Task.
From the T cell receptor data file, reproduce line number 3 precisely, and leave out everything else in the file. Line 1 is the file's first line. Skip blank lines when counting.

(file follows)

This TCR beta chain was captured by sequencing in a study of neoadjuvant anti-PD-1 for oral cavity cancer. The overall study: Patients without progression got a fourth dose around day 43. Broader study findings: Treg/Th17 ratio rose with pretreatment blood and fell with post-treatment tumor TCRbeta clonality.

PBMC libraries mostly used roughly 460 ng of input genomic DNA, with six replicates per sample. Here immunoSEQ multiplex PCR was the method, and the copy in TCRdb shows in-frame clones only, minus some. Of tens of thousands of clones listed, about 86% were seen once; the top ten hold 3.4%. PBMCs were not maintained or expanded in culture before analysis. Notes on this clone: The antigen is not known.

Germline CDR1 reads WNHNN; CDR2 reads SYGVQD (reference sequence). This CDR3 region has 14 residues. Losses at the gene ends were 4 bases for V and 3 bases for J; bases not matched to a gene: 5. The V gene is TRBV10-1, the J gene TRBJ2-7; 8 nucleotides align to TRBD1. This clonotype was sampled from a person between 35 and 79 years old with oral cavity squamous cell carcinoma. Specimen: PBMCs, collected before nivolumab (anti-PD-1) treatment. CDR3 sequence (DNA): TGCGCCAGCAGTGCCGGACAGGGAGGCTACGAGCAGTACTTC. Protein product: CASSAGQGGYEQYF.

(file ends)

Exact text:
Germline CDR1 reads WNHNN; CDR2 reads SYGVQD (reference sequence). This CDR3 region has 14 residues. Losses at the gene ends were 4 bases for V and 3 bases for J; bases not matched to a gene: 5. The V gene is TRBV10-1, the J gene TRBJ2-7; 8 nucleotides align to TRBD1. This clonotype was sampled from a person between 35 and 79 years old with oral cavity squamous cell carcinoma. Specimen: PBMCs, collected before nivolumab (anti-PD-1) treatment. CDR3 sequence (DNA): TGCGCCAGCAGTGCCGGACAGGGAGGCTACGAGCAGTACTTC. Protein product: CASSAGQGGYEQYF.